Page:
Show Jumping 101



















A Very Exciting Sport!

Show jumping is an Olympic sport, where men and women compete on an equal basis. Grand Prix courses reach heights of 5'3", with spreads of up to six feet. The course may also include a water jump, which may be 10 to 16 feet in width.

The jumps are colourful and include rails, walls, planks, shrubs, trees and flowers. The height, width, location of fences and time allowed for the round allows only the best horses to move on to the jump off.

Hunter riders tend to be intimidated by the speed of the jumpers. Not to worry - you don't have to win your first time out! With a lots of patience and flatwork, you will be in the winners' circle before you know it!

Scoring Terminology
These are the basic show jumping rules, which vary slightly according to the type and/or the level of difficulty of the class entered.

First refusal - four faults
Second refusal - elimination
Knock down - four faults
Fall of horse or rider - elimination
Foot in the water - four faults
Exceeding the time allowed - For every second over the time, 1 penalty second is added to the score.

Every rider starts with 0 faults. Riders who are tied for first place at the end of the first round advance to the jump off. The jump off is over a shortened course, with time being the deciding factor. Riders prefer ride last in the jump off - they have the advantage of seeing the other competitors ride the course first and can see how fast they have to go to win!

Types of Fences
Vertical - Rails or planks place above each other in the same vertical plane.
Oxer - Spread jump that is made up of two parallel sets of rails with the back rail at the same or greater height than the front rail.
Triple Bar - Spread jump with three sets of standards of graduating heights. Although they look difficult, most horses jump these fences very well.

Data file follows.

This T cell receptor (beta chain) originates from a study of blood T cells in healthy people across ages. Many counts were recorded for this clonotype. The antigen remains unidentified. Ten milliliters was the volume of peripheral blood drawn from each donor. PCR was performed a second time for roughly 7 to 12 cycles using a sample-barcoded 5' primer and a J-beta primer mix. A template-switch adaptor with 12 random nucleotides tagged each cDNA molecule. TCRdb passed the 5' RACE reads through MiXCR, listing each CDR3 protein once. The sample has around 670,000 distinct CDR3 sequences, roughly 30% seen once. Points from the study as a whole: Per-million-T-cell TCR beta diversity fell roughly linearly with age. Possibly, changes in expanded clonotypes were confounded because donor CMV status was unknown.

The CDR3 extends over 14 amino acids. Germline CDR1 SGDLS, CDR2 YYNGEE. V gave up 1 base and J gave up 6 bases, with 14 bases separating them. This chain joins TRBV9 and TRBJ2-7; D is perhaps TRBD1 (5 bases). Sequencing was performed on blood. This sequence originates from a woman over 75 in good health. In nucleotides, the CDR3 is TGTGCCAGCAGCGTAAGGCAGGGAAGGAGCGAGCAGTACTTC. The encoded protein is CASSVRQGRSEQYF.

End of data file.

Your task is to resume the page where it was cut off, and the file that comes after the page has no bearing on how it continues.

Wall - Usually made of plywood, painted to look like rocks or bricks.
Water jump - The widest fence on the course between 10 and 16 feet. A low jump is on the take off side and the complete width of the jump must be cleared. This type of jump is bound to cause trouble for alot of horses!
Liverpool - A small pool of water under an oxer or vertical fence. Again, trouble for some horses - especially the young and inexperienced!
Combination - Two or three fences set one or two strides apart. A refusal on any part of a combination, and the whole combination must be negotiated again!
Walking the Course
Riders may walk the course with their coach before the class. The rider must take into consideration where the jumps are placed, the distance between fences and any distractions the horse may see outside the ring. This is the time the rider must decide his/her strategy for the jump off! The course designer usually offers the riders a difficult inside turn, which often decides who gets the red ribbon!

I am pictured at the left walking the course at the North American Young Riders Championships in 2001.